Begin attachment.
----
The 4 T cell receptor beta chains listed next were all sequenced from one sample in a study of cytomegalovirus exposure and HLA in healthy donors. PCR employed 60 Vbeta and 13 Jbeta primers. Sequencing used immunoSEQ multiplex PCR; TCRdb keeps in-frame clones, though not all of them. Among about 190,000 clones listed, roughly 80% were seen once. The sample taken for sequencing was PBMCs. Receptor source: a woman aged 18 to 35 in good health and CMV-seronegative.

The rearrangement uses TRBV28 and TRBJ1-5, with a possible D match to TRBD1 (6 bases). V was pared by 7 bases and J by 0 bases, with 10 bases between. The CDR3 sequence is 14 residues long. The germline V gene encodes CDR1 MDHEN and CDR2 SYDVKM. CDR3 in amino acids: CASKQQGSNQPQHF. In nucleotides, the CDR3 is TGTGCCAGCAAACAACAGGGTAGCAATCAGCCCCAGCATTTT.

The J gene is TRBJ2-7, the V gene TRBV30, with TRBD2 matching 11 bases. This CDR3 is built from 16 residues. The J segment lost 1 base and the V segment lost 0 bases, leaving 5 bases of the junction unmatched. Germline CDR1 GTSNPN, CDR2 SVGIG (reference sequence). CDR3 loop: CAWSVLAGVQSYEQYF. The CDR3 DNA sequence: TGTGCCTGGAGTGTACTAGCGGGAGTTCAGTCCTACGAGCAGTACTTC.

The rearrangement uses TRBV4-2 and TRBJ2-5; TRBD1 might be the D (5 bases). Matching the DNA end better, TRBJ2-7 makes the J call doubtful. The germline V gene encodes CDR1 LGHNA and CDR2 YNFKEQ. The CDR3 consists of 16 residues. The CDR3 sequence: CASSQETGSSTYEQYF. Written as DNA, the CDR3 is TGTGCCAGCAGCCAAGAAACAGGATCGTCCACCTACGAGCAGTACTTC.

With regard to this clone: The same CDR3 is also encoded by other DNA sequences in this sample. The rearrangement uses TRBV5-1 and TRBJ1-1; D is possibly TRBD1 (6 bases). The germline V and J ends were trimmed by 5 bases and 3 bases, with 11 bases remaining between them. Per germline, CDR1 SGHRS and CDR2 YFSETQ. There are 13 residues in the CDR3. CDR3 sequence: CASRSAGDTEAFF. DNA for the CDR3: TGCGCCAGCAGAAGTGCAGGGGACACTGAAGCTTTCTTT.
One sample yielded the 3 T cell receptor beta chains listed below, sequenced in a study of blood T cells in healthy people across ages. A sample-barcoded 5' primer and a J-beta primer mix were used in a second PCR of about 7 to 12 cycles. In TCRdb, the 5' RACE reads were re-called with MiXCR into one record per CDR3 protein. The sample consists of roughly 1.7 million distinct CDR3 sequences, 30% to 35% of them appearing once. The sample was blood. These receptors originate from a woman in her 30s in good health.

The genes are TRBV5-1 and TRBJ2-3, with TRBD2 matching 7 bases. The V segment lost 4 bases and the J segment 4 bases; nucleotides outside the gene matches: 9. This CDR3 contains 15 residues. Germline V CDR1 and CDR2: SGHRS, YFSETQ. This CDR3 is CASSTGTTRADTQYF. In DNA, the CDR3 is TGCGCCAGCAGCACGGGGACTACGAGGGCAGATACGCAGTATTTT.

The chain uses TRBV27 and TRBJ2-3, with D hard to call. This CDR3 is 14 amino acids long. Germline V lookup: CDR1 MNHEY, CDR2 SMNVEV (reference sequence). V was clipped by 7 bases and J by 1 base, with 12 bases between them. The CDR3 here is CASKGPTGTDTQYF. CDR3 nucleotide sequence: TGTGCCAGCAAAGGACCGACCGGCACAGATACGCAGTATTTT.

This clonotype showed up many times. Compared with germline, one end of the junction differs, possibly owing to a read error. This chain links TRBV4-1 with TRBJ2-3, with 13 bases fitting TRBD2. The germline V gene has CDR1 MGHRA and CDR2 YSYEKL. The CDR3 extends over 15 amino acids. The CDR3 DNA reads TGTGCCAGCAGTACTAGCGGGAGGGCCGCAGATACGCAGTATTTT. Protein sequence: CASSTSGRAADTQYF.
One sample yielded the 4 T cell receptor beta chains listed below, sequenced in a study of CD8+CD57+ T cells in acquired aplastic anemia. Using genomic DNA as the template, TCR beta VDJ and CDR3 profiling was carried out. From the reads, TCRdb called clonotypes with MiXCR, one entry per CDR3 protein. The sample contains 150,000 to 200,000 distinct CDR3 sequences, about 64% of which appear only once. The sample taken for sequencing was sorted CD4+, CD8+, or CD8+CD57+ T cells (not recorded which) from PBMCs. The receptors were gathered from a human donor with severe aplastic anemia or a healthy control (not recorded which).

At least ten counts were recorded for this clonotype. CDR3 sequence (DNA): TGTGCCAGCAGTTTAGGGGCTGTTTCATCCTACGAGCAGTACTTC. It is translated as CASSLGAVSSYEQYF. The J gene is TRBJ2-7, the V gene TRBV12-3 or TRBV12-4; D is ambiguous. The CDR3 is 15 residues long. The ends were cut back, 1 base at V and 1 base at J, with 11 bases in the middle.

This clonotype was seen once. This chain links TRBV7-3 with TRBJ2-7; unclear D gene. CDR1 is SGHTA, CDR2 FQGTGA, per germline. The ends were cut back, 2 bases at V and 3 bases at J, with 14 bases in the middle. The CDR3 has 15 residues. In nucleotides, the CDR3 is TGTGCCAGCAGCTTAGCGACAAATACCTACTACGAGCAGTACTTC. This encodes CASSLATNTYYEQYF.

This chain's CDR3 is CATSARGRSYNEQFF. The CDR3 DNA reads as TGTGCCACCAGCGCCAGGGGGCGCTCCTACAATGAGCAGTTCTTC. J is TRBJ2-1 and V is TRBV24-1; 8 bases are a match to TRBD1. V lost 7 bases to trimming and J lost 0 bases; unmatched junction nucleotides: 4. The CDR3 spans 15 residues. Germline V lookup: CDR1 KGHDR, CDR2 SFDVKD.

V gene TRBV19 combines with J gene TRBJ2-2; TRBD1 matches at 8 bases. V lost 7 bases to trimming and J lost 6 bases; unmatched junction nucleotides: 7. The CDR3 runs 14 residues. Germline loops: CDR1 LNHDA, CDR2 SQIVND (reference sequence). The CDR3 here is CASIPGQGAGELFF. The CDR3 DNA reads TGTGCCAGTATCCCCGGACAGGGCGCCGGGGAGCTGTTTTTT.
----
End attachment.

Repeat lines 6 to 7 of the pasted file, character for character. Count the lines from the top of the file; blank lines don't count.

One sample yielded the 3 T cell receptor beta chains listed below, sequenced in a study of blood T cells in healthy people across ages. A sample-barcoded 5' primer and a J-beta primer mix were used in a second PCR of about 7 to 12 cycles. In TCRdb, the 5' RACE reads were re-called with MiXCR into one record per CDR3 protein. The sample consists of roughly 1.7 million distinct CDR3 sequences, 30% to 35% of them appearing once. The sample was blood. These receptors originate from a woman in her 30s in good health.

The genes are TRBV5-1 and TRBJ2-3, with TRBD2 matching 7 bases. The V segment lost 4 bases and the J segment 4 bases; nucleotides outside the gene matches: 9. This CDR3 contains 15 residues. Germline V CDR1 and CDR2: SGHRS, YFSETQ. This CDR3 is CASSTGTTRADTQYF. In DNA, the CDR3 is TGCGCCAGCAGCACGGGGACTACGAGGGCAGATACGCAGTATTTT.